RULES FOR GAMING in SUNDAY SCHOOL
The following was compiled based on an older discussion here at our site about GAME RULES and the issue of "competition" in Sunday School.
Games by definition involve competition, whether against yourself or an opponent. They involve the possibility of setback or momentary failure. They create an artificial stress, such as, being timed, or racing, or losing a turn. Primarily, however, they focus on reward.
While some eschew game competition in Sunday School, the overwhelming majority of Christian educators, teachers and pastors supported its thoughtful use.
Why We Use Competition:
- The brain is wired for remembering through positive and negative reinforcement.
- The body is chemically designed to sharpen its attention through stress and excitements.
- The memory assigns a higher value to content and activities where an emotional sense of achievement is attached.
- Fun helps us focus and remember, and want more of it
- Positive feedback and outcomes in games stimulate the release of endorphins, -the brain's natural "feel good" hormone, which creates a sense of accomplishment, well-being, and self-esteem. This emotional content helps with memory formation.
Bible Games help hold students accountable for what they are learning. Game reward paying attention. Games reward participation.
Game teachers need to be VERY aware of how his or her students are reacting to the artificial stress we create by game rules and competition. Some children do not react well to "not knowing an answer" or "coming in last". Some don't react well to competitive stress. Some don't have the learning or memory skills that others have.
In front of their peers...
-We should strive to promote the biblical values of a sense of well-being and fair-play ahead of their sense of individual achievement.
-Our game content and rules should promote the fun of knowing the answer and learning together, rather than individual achievement or failure.
-We cannot allow our teaching and classrooms to be hijacked by those who behave badly.
Gaming is an important opportunity for adults to model and teach life skills and biblical behaviors. Through our demeanor, words, and rules, we can teach students how to learn, how to recall, how to apply lessons, and how to respond to competition and fellow competitors.
It's not bad to come in third place, if everyone feels like a winner, and no one has been made to feel like a loser.
Good games have elements of grace and forgiveness built into them, as well as, reward.
Good game teachers adjust game conditions and rules to their students. In doing so, students often learn about the biblical values of grace, fairness and helping.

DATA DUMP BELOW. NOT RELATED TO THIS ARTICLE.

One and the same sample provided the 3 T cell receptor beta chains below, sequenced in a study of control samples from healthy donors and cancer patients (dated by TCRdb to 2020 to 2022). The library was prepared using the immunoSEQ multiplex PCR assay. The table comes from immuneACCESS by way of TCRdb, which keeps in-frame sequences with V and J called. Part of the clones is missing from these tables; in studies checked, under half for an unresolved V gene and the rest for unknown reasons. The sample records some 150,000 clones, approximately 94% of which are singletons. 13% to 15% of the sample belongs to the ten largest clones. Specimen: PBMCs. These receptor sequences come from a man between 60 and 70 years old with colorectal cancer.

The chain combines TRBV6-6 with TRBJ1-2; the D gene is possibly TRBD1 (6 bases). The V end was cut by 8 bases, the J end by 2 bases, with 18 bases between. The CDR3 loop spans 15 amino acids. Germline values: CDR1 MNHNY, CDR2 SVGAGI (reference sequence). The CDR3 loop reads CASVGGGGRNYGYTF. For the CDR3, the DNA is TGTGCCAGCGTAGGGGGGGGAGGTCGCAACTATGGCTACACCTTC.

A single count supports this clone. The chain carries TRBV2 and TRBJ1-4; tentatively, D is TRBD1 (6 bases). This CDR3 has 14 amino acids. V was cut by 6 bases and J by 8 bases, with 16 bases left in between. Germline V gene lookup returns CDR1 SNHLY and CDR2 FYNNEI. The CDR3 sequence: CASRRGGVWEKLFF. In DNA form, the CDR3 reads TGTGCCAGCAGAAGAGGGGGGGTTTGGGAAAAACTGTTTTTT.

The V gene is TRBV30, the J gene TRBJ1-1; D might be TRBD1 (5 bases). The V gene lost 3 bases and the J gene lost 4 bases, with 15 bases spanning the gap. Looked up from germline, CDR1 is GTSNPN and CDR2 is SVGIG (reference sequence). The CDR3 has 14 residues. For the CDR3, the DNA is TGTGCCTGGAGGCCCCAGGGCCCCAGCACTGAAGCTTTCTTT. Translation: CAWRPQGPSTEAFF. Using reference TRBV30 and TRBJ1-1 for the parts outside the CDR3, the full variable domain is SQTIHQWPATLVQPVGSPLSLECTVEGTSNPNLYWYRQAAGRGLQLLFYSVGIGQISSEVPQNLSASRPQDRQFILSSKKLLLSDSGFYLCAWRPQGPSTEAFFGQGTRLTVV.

Good game teachers doing things that address individual needs, as well as, the group's needs. For example, turning the shy kid into the question reader, rather than, putting them on the spot as an answerer. Or, telling "the smart kid" in a quiz bowl that they have to "act out their answer" instead of say it.
All good games have an aspect of randomness built-in to them that helps level the playing field. And some games need that randomness or quirky-ness accentuated to strike the right tone.
Bible trivia and knowledge games about PAST content should recognize that infrequent attenders need opportunities to learn the right answer and be rewarded, if they were not there for the lesson, instead of merely be told they are wrong.
Follow up with certain students after a game or competitive situation is an opportunity to teach and perhaps learn something important about a student's life and needs.
Humor is one of the greatest tools for keeping games fun and positive for all.
Never let the students pick sides.
Change game conditions if the game starts to get lopsided.
Bring in a "cool" teenager to play the game with younger students who think they are "too cool" to play.
Allow children to sit out. Most will finally join in when they see others having fun.
Theme your game props and team names to fit the story you are teaching.
Avoid games of pure athletic ability. Always tweak such games to include an element of luck.
Have something a "sore loser" or "shy participant" can do to feel like they weren't left out.
Considering using teens as team leaders who can add a sense of goofy-ness and make sure their team takes winning or losing "tongue in cheek".
Some kids have a bad attitude about competition, winning or losing. Over time, talk with your students about God's definition of winning.
For competitive games, warn the kids ahead of time that the "winners" will get to choose a "prize" but that some of the prizes may be something funny, rather than riches. Over time, your kids will come to appreciate such fun tweaks, and they take the pressure off the competition.
Your suggestions welcome.